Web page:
According to a Johns Hopkins Prostate Disorders Special Report, “Testosterone-Replacement Therapy: Does It Increase Prostate Cancer Risk?” the jury is still out on whether “can testosterone cause cancer?” when men take it for a prolonged time. Morganthaler might add, as he has noted that “The relationship of testosterone to prostate cancer has undergone a significant reevaluation, and all recent evidence has reinforced the position that testosterone therapy is safe for the prostate.”
For men with prostate cancer, the concern has been that taking testosterone could make the cancer progress faster or promote tumor growth. These worries are why some doctors will not prescribe testosterone therapy for men who have a history of prostate cancer.
Morganthaler explains why this is not a concern by referring to the study by Marks and noting that “once the prostate has been exposed to enough testosterone, any additional testosterone is treated as excess and does not accumulate in the prostate.”
Basically, when men have very low testosterone levels, prostate growth is hypersensitive to any change in testosterone concentration. Therefore, while severely reducing testosterone levels with hormone therapy will cause prostate cancer to shrink, giving testosterone can cause prostate cancer to regrow. “However,” Morganthaler notes, “once we get above the point where the prostate is saturated with testosterone, adding more testosterone will have little, if any, further impact on prostate cancer growth. Experimental studies suggest the concentration at which this saturation occurs is quite low.”
If you are considering testosterone replacement therapy
- You should be monitored closely for any rise in PSA levels and/or return of prostate cancer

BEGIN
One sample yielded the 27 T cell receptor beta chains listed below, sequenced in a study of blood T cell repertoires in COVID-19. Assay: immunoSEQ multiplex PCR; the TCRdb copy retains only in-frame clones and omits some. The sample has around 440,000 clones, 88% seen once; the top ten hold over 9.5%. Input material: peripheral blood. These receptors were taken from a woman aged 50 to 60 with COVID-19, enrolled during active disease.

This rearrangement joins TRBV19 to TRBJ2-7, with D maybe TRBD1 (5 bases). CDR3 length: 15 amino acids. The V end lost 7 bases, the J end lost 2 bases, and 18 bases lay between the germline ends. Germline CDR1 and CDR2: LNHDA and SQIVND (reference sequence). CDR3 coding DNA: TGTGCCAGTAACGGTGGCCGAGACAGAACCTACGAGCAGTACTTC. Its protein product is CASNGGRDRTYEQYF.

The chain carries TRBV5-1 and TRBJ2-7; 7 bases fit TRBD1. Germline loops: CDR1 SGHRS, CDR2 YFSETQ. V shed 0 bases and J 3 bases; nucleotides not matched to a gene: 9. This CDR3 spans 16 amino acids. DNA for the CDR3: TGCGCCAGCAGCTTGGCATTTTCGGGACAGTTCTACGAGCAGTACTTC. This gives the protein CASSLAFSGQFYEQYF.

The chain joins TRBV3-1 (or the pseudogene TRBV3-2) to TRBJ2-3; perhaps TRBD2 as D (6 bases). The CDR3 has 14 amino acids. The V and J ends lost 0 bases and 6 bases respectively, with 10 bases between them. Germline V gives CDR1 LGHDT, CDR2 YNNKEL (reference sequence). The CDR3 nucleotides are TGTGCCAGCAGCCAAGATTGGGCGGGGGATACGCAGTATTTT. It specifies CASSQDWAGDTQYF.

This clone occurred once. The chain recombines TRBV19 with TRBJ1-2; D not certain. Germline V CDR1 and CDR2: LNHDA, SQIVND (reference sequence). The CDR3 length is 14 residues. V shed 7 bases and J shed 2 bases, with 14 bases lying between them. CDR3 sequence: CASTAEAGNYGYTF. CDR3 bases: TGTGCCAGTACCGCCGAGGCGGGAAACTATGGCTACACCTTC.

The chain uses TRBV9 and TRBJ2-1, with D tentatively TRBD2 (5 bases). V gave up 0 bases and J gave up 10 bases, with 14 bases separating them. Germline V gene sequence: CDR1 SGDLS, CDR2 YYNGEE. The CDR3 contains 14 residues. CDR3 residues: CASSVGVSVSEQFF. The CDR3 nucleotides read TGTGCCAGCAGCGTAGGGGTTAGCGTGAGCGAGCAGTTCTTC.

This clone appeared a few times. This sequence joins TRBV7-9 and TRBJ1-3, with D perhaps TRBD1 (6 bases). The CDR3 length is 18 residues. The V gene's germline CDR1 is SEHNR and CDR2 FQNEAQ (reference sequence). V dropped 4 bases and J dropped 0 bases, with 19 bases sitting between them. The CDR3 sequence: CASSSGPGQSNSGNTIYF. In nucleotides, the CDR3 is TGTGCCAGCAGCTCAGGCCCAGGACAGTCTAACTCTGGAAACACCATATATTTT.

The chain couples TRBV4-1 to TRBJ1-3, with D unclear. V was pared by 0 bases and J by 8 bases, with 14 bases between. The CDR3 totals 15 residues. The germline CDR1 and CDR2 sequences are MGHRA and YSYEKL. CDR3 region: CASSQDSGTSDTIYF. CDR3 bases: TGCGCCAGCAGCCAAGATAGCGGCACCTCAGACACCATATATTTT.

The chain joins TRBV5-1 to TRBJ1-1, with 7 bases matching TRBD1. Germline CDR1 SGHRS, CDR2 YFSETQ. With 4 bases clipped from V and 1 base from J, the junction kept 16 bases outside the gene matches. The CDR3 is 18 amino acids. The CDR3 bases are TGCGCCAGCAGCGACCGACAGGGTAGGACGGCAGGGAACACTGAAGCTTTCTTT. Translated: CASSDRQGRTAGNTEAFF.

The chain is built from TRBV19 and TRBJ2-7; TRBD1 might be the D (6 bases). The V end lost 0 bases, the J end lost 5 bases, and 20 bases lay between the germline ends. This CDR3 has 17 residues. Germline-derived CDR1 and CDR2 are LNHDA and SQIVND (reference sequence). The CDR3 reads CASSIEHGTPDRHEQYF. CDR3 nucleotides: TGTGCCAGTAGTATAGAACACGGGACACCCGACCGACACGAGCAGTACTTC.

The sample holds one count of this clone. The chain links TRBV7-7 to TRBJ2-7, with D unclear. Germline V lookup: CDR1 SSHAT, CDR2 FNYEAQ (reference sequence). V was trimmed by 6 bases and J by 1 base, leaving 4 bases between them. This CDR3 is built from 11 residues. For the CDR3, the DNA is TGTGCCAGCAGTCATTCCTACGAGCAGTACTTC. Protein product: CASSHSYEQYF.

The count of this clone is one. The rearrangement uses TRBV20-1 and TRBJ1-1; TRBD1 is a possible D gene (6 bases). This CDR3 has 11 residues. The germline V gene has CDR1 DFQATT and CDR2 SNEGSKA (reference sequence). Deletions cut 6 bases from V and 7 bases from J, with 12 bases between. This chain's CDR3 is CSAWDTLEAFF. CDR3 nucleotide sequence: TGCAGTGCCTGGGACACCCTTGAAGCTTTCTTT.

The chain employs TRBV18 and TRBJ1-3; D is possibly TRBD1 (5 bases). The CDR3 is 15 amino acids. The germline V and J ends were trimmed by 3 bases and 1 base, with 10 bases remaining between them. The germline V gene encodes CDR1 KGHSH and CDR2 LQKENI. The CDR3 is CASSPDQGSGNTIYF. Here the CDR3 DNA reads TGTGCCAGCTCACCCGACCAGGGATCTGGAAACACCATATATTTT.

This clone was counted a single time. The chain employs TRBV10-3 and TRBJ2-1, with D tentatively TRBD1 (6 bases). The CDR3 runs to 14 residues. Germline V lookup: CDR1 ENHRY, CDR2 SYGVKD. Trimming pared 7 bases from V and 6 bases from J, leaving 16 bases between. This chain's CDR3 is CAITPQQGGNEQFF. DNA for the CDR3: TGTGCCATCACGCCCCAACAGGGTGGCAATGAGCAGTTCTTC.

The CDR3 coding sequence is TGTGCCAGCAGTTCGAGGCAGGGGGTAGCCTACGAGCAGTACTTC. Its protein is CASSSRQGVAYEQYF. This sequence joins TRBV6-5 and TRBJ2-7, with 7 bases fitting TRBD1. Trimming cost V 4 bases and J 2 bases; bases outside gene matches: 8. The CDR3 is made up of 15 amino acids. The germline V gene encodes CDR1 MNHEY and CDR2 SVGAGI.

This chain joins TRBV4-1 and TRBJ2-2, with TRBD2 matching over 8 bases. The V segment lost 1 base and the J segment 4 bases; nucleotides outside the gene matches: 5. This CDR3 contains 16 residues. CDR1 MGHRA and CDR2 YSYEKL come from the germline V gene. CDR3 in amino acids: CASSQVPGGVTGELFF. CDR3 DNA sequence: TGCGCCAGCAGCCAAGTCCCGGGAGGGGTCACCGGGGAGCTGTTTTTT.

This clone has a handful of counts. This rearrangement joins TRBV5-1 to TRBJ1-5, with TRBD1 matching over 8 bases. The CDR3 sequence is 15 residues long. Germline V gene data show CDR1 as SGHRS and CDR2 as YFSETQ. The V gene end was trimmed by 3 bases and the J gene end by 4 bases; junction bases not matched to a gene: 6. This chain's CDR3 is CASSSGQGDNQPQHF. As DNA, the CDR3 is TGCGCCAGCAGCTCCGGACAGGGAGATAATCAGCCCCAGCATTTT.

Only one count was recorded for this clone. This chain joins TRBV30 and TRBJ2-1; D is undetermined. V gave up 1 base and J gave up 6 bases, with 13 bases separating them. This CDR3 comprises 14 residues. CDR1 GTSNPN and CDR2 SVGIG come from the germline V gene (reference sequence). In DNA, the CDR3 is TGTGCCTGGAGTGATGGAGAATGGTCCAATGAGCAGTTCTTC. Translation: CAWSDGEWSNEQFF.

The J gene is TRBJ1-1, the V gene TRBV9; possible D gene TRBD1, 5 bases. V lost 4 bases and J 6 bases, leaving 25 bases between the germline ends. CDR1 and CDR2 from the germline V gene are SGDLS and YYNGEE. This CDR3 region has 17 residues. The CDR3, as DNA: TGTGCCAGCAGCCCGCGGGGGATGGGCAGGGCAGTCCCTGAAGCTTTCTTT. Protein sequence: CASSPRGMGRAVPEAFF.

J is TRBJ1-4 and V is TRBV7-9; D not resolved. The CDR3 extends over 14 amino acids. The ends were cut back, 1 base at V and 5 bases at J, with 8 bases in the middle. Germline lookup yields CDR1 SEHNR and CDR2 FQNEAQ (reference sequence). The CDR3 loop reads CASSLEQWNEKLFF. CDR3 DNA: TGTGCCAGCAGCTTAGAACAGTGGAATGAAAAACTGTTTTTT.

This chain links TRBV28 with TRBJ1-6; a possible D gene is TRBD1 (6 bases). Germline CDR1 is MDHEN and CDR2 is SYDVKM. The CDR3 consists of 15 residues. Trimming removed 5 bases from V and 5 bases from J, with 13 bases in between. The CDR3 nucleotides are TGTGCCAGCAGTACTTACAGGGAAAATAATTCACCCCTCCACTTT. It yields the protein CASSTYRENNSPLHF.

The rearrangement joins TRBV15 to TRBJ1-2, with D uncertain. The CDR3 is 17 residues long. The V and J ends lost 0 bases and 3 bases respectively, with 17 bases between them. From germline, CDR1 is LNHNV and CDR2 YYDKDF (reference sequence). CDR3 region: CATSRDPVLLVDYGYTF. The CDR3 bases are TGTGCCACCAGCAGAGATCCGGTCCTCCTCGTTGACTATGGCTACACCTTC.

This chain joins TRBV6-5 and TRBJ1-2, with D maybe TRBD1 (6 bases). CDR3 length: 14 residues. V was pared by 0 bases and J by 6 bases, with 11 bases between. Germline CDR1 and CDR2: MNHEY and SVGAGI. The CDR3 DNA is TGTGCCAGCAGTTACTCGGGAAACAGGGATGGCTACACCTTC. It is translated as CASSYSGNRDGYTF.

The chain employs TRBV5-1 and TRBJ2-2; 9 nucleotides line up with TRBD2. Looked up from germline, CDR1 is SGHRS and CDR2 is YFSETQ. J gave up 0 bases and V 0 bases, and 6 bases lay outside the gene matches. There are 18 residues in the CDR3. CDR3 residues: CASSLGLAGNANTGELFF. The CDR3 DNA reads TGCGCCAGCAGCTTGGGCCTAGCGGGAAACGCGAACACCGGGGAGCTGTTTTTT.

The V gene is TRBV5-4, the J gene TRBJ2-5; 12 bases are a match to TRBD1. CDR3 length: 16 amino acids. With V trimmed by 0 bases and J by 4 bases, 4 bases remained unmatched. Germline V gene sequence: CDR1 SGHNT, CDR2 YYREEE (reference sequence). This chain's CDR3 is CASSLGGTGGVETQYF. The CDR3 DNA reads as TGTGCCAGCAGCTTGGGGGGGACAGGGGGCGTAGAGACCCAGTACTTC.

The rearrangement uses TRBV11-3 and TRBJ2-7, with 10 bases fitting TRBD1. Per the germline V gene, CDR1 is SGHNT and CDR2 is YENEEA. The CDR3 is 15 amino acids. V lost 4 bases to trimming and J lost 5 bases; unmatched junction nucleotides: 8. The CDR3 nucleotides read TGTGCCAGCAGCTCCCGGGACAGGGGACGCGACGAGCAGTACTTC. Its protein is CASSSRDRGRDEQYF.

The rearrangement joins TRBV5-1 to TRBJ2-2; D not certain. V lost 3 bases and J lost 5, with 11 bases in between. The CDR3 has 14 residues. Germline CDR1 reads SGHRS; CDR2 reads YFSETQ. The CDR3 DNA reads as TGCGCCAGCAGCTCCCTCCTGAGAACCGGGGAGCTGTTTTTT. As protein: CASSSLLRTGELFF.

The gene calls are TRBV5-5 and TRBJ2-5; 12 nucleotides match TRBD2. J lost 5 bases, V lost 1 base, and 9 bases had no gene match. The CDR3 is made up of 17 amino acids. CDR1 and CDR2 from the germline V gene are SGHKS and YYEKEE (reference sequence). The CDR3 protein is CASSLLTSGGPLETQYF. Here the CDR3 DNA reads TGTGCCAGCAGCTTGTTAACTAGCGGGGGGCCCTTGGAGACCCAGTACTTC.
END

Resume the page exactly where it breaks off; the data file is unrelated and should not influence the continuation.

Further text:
- Avoid synthetic testosterone. Instead, ask your healthcare provider about bio-identical testosterone therapy. This form of the hormone mimics the activity of the testosterone naturally produced by the body.
- Have your physician balance testosterone with estradiol. The proper testosterone:estradiol ratio is necessary for prostate (and overall) health.
Another fear associated with taking testosterone is that the prostate begins to grow. This increase in size usually stops after the first few months of treatment. Thus the prostate typically ends up being no larger than it was before the hormone level began to drop. Bottom line: the increase in prostate size resulting from testosterone therapy is not usually sufficient to cause urinary symptoms associated with BPH or to worry about “can testosterone cause cancer?”
Daniels NA et al. Sex hormones and the risk of incident prostate cancer. Urology 2010 Nov; 76(5): 1034-40
Isbarn H et al. Testosterone and prostate cancer: revisiting old paradigms. European Urology 2009 Jul; 56(1): 48-56
Khera M et al. Testosterone replacement therapy following radical prostatectomy. Journal of Sexual Medicine 2009 Apr; 6(4): 1165-70
Marks LS et al. Effect of testosterone replacement therapy on prostate tissue in men with late-onset hypogonadism. JAMA 2006 Nov 15; 296(19): 2351-61
Morganthaler A. Destroying the myth about testosterone replacement therapy and prostate cancer. Life Extension 2008 December